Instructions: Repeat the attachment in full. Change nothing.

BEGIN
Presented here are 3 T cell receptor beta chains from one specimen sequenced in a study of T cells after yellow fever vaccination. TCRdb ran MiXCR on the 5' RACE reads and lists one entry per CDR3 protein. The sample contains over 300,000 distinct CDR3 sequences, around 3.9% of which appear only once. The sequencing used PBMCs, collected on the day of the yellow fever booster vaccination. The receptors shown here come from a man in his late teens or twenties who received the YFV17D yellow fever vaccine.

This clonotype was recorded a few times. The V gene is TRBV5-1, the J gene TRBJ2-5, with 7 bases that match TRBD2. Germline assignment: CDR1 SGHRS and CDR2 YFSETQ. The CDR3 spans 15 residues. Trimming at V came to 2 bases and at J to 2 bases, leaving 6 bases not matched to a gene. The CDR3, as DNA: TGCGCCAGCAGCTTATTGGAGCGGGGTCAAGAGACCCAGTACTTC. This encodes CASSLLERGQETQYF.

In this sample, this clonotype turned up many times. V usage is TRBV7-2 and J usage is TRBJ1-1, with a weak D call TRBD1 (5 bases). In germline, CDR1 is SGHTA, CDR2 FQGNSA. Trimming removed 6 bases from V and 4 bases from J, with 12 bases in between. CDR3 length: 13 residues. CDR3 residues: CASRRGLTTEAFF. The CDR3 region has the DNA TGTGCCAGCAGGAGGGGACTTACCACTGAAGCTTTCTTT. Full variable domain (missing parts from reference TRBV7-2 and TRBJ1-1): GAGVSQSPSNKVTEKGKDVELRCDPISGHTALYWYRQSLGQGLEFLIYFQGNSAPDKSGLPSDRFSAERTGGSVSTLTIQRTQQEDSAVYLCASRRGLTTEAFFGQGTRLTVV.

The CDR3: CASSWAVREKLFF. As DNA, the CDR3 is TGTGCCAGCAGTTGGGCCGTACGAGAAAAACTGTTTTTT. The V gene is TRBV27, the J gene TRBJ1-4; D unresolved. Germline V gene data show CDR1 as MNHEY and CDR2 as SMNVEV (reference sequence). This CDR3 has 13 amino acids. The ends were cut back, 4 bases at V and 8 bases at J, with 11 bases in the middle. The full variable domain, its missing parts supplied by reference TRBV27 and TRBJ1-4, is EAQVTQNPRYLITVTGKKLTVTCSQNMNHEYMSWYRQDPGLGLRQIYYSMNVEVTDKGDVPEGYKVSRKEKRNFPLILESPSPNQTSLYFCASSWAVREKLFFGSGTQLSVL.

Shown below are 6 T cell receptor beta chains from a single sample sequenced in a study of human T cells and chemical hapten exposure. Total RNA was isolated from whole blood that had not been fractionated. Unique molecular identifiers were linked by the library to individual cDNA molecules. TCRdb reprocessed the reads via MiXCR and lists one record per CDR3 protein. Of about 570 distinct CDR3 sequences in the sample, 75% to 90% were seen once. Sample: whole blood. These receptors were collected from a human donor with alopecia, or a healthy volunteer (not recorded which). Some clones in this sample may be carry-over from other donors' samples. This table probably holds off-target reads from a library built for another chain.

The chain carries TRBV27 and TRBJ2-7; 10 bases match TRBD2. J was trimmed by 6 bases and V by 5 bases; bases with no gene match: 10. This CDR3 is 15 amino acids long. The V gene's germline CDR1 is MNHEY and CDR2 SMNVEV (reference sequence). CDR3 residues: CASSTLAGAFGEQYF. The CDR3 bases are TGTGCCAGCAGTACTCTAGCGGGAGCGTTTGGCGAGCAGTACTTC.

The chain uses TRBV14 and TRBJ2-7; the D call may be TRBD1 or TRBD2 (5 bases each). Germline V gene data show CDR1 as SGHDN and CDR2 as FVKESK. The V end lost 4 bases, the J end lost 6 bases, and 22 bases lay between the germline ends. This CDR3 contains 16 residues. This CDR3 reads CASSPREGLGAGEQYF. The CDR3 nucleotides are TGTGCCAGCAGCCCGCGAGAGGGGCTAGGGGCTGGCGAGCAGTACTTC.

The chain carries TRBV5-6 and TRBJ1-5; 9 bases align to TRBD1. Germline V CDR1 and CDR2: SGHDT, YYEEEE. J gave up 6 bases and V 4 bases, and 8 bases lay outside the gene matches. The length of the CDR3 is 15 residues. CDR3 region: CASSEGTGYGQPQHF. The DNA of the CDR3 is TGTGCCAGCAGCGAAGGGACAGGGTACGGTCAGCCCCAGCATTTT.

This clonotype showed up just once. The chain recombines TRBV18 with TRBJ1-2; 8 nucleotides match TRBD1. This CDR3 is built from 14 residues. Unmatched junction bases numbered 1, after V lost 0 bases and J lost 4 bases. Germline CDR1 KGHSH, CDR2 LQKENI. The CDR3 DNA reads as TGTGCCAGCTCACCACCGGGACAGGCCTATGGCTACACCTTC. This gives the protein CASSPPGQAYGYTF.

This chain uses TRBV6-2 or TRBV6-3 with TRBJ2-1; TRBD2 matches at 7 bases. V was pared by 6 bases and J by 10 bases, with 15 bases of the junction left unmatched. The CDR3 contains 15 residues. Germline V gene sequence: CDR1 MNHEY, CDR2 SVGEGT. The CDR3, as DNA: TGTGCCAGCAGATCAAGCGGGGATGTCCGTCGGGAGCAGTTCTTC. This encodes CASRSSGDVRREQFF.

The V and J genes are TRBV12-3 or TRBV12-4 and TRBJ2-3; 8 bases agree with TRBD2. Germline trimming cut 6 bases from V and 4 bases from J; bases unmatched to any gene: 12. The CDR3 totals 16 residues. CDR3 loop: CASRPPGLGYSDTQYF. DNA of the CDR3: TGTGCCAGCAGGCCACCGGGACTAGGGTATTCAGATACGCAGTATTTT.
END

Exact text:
Presented here are 3 T cell receptor beta chains from one specimen sequenced in a study of T cells after yellow fever vaccination. TCRdb ran MiXCR on the 5' RACE reads and lists one entry per CDR3 protein. The sample contains over 300,000 distinct CDR3 sequences, around 3.9% of which appear only once. The sequencing used PBMCs, collected on the day of the yellow fever booster vaccination. The receptors shown here come from a man in his late teens or twenties who received the YFV17D yellow fever vaccine.

This clonotype was recorded a few times. The V gene is TRBV5-1, the J gene TRBJ2-5, with 7 bases that match TRBD2. Germline assignment: CDR1 SGHRS and CDR2 YFSETQ. The CDR3 spans 15 residues. Trimming at V came to 2 bases and at J to 2 bases, leaving 6 bases not matched to a gene. The CDR3, as DNA: TGCGCCAGCAGCTTATTGGAGCGGGGTCAAGAGACCCAGTACTTC. This encodes CASSLLERGQETQYF.

In this sample, this clonotype turned up many times. V usage is TRBV7-2 and J usage is TRBJ1-1, with a weak D call TRBD1 (5 bases). In germline, CDR1 is SGHTA, CDR2 FQGNSA. Trimming removed 6 bases from V and 4 bases from J, with 12 bases in between. CDR3 length: 13 residues. CDR3 residues: CASRRGLTTEAFF. The CDR3 region has the DNA TGTGCCAGCAGGAGGGGACTTACCACTGAAGCTTTCTTT. Full variable domain (missing parts from reference TRBV7-2 and TRBJ1-1): GAGVSQSPSNKVTEKGKDVELRCDPISGHTALYWYRQSLGQGLEFLIYFQGNSAPDKSGLPSDRFSAERTGGSVSTLTIQRTQQEDSAVYLCASRRGLTTEAFFGQGTRLTVV.

The CDR3: CASSWAVREKLFF. As DNA, the CDR3 is TGTGCCAGCAGTTGGGCCGTACGAGAAAAACTGTTTTTT. The V gene is TRBV27, the J gene TRBJ1-4; D unresolved. Germline V gene data show CDR1 as MNHEY and CDR2 as SMNVEV (reference sequence). This CDR3 has 13 amino acids. The ends were cut back, 4 bases at V and 8 bases at J, with 11 bases in the middle. The full variable domain, its missing parts supplied by reference TRBV27 and TRBJ1-4, is EAQVTQNPRYLITVTGKKLTVTCSQNMNHEYMSWYRQDPGLGLRQIYYSMNVEVTDKGDVPEGYKVSRKEKRNFPLILESPSPNQTSLYFCASSWAVREKLFFGSGTQLSVL.

Shown below are 6 T cell receptor beta chains from a single sample sequenced in a study of human T cells and chemical hapten exposure. Total RNA was isolated from whole blood that had not been fractionated. Unique molecular identifiers were linked by the library to individual cDNA molecules. TCRdb reprocessed the reads via MiXCR and lists one record per CDR3 protein. Of about 570 distinct CDR3 sequences in the sample, 75% to 90% were seen once. Sample: whole blood. These receptors were collected from a human donor with alopecia, or a healthy volunteer (not recorded which). Some clones in this sample may be carry-over from other donors' samples. This table probably holds off-target reads from a library built for another chain.

The chain carries TRBV27 and TRBJ2-7; 10 bases match TRBD2. J was trimmed by 6 bases and V by 5 bases; bases with no gene match: 10. This CDR3 is 15 amino acids long. The V gene's germline CDR1 is MNHEY and CDR2 SMNVEV (reference sequence). CDR3 residues: CASSTLAGAFGEQYF. The CDR3 bases are TGTGCCAGCAGTACTCTAGCGGGAGCGTTTGGCGAGCAGTACTTC.

The chain uses TRBV14 and TRBJ2-7; the D call may be TRBD1 or TRBD2 (5 bases each). Germline V gene data show CDR1 as SGHDN and CDR2 as FVKESK. The V end lost 4 bases, the J end lost 6 bases, and 22 bases lay between the germline ends. This CDR3 contains 16 residues. This CDR3 reads CASSPREGLGAGEQYF. The CDR3 nucleotides are TGTGCCAGCAGCCCGCGAGAGGGGCTAGGGGCTGGCGAGCAGTACTTC.

The chain carries TRBV5-6 and TRBJ1-5; 9 bases align to TRBD1. Germline V CDR1 and CDR2: SGHDT, YYEEEE. J gave up 6 bases and V 4 bases, and 8 bases lay outside the gene matches. The length of the CDR3 is 15 residues. CDR3 region: CASSEGTGYGQPQHF. The DNA of the CDR3 is TGTGCCAGCAGCGAAGGGACAGGGTACGGTCAGCCCCAGCATTTT.

This clonotype showed up just once. The chain recombines TRBV18 with TRBJ1-2; 8 nucleotides match TRBD1. This CDR3 is built from 14 residues. Unmatched junction bases numbered 1, after V lost 0 bases and J lost 4 bases. Germline CDR1 KGHSH, CDR2 LQKENI. The CDR3 DNA reads as TGTGCCAGCTCACCACCGGGACAGGCCTATGGCTACACCTTC. This gives the protein CASSPPGQAYGYTF.

This chain uses TRBV6-2 or TRBV6-3 with TRBJ2-1; TRBD2 matches at 7 bases. V was pared by 6 bases and J by 10 bases, with 15 bases of the junction left unmatched. The CDR3 contains 15 residues. Germline V gene sequence: CDR1 MNHEY, CDR2 SVGEGT. The CDR3, as DNA: TGTGCCAGCAGATCAAGCGGGGATGTCCGTCGGGAGCAGTTCTTC. This encodes CASRSSGDVRREQFF.

The V and J genes are TRBV12-3 or TRBV12-4 and TRBJ2-3; 8 bases agree with TRBD2. Germline trimming cut 6 bases from V and 4 bases from J; bases unmatched to any gene: 12. The CDR3 totals 16 residues. CDR3 loop: CASRPPGLGYSDTQYF. DNA of the CDR3: TGTGCCAGCAGGCCACCGGGACTAGGGTATTCAGATACGCAGTATTTT.